Confused? Let me explain:
Most of us live out two distinct identities over the course of our lives – that which we build from the very beginning of our self-awareness; that which is focused on accomplishments, degrees, awards, recognition, roles all of which promise to bring a sense of importance, and other factors that stoke the fires of our EGO. Don’t misunderstand me here…the EGO isn’t bad or even wrong. WHAT IT IS, IS MISGUIDED. The “ego” is, to use a Rohr-ian phrase, our “small self,” that which we know about from our daily experience. Rohr goes so far as to say that the “small self, false self” is OUR common default in life. You know what I mean by “default?” Permit me to explain: for example, our “default” in the morning is tiredness, a need for food, coffee and, in some cases, a good make-up session or teeth brushing. We don't wake up ready for the day…our default is MUCH different. It is the same with the ego. Our default position in life (some theologians, including myself, would call this “original sin”) is that which seeks individualistic fulfillment via a host of outward works that convince our hearts that we are significant. Unfortunately, our default never delivers. Sooner or later people’s praise or our materialistic rewards or other “props” that we accumulate in life to make ourselves feel good about ourselves end up running out of gas. And, what are we left with? Ourselves and a lack of fulfillment and peace.
Even for those who have a professed “spiritual journey”, it often is the same dynamic at work with a religious mask. In other words, those of us who claim we believe in God and trust that relationship to bring us ultimate meaning and purpose in life will often create and arbitrarily manufacture spiritual hoops to jump through SO THAT WE CAN PROVE TO OURSELVES AND OTHERS that we have “made it.” We separate ourselves into that which is moral and godly and that which isn’t…we reason that if we can gather God’s attention as, at least, being a person who is “trying” to get life right that we will have attained life’s ultimate goal. It doesn’t even matter, in most respects, what these arbitrary rules do to us and others (I don’t know if you have noticed this but few people really keep personal, moral rules to themselves…they end of measuring, or better yet, “judging” the world by that same criteria), the proof (God’s love and affirmation) is in the “pudding.” You see, when we deny our identity as that which is encompassed in our hearts (or souls), that which is proclaimed by God to be “loved, a child of God, a saint whom is gifted by grace”, all we have left are rules and hoops, all of which net us nothing but frustration, anger and meaninglessness. When we make FAITH into “hoops” and not about love, then everything within ourselves and in our relationships and world because that which crushes our TRUE identity IN Jesus.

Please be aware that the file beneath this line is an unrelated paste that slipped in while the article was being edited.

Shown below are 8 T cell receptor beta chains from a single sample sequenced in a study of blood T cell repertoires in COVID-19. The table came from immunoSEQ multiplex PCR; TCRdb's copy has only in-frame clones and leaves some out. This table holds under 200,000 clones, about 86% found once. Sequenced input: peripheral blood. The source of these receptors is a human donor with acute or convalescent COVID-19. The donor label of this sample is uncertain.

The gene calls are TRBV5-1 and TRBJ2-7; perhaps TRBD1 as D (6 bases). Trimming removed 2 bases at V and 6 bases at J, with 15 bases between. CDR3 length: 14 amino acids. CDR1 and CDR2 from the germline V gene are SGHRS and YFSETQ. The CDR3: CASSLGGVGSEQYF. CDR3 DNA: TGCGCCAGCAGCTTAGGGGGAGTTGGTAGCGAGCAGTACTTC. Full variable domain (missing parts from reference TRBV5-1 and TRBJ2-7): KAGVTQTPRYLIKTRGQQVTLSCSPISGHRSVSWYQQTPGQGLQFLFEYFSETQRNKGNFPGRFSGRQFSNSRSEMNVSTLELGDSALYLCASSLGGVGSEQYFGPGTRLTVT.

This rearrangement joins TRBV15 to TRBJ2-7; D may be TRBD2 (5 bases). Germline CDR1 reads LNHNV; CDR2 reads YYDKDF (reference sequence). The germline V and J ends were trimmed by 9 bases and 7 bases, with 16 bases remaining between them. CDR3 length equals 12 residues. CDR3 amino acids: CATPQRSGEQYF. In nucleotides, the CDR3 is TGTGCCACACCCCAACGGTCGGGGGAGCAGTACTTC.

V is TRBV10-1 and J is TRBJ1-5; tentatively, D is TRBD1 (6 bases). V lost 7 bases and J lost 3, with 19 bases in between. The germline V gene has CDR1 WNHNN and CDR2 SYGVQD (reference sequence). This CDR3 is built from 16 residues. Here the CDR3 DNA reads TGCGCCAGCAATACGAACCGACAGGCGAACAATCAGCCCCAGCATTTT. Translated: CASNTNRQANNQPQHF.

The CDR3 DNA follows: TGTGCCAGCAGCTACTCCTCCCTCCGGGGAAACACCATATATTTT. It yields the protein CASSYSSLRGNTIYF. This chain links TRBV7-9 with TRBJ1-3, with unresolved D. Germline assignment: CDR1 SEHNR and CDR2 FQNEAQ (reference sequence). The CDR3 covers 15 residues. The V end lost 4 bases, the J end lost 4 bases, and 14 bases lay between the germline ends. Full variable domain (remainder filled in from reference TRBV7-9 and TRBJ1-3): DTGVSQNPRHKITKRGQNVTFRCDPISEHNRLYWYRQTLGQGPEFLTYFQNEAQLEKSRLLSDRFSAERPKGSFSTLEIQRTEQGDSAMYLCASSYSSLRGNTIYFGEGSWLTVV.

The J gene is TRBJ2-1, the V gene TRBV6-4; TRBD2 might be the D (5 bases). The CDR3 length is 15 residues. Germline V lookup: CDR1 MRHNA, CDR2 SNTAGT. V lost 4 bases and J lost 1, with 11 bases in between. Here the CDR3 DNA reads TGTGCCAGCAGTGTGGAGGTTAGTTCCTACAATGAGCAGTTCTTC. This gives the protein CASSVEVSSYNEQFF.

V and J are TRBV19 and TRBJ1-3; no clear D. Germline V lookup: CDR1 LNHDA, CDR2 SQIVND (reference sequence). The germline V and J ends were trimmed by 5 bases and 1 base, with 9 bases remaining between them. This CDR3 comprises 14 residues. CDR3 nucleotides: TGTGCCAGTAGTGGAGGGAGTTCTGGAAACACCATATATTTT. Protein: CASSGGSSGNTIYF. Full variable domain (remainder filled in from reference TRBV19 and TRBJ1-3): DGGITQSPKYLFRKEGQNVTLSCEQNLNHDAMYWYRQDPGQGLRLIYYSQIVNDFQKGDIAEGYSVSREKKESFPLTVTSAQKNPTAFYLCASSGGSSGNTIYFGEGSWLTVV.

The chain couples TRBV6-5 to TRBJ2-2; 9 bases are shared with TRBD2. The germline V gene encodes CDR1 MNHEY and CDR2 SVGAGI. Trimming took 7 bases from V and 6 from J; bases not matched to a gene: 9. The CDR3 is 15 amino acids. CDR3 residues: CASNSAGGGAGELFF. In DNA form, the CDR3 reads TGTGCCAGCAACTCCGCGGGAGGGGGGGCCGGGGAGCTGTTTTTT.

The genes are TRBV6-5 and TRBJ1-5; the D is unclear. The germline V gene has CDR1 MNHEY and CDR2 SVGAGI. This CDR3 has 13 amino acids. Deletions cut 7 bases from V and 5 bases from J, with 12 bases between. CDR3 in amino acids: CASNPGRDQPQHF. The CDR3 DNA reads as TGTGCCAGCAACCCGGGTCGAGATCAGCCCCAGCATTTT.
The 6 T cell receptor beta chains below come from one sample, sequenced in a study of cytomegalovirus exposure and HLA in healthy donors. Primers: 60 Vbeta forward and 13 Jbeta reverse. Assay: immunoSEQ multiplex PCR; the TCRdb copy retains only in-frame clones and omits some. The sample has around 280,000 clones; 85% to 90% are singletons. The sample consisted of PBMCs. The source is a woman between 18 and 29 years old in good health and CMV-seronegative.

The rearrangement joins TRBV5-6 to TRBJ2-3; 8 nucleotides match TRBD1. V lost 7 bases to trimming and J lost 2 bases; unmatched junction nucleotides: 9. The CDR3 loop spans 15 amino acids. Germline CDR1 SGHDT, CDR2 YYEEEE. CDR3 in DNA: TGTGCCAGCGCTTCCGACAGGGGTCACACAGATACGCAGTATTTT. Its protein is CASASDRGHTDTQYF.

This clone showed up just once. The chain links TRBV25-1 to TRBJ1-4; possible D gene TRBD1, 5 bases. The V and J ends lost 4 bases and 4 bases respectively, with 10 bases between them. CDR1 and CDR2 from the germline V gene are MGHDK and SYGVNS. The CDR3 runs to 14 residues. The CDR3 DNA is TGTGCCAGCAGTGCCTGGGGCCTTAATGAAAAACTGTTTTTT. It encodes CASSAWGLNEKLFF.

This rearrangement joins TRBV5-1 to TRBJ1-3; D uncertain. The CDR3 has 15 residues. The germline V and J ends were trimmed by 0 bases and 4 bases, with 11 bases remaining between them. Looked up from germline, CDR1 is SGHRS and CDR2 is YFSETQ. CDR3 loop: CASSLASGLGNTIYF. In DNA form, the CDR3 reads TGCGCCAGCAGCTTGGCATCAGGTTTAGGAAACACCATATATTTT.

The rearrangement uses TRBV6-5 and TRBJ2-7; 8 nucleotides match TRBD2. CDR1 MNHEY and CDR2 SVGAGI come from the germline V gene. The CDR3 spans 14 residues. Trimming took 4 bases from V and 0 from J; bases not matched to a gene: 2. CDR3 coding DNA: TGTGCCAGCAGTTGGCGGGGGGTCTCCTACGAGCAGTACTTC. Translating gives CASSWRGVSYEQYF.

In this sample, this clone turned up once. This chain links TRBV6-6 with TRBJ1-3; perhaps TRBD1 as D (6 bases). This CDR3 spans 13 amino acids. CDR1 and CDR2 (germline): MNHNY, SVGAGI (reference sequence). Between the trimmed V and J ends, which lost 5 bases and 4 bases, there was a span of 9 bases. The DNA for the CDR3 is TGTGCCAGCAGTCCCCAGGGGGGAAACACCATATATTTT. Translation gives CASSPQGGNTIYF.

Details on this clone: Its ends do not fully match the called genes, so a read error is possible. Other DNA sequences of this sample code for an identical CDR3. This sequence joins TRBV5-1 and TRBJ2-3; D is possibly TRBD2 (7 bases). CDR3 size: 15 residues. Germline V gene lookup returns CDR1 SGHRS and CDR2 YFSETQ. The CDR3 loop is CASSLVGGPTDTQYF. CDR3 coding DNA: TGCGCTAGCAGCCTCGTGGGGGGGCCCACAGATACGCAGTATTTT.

Here’s where we need to end this devotional – “when you and me have found our absolute reference point that is both utterly within you and utterly beyond you at the very same time,” that is the reality that grounds our being and soul. A historical figure in Christianity, St. Catherine of Genoa shouted as she ran through the streets of her town hundreds of years ago, “my deepest me is God!” Oh, to find at the very heart of whom we are and how we live God and God’s presence and love? NOW, that can change a life!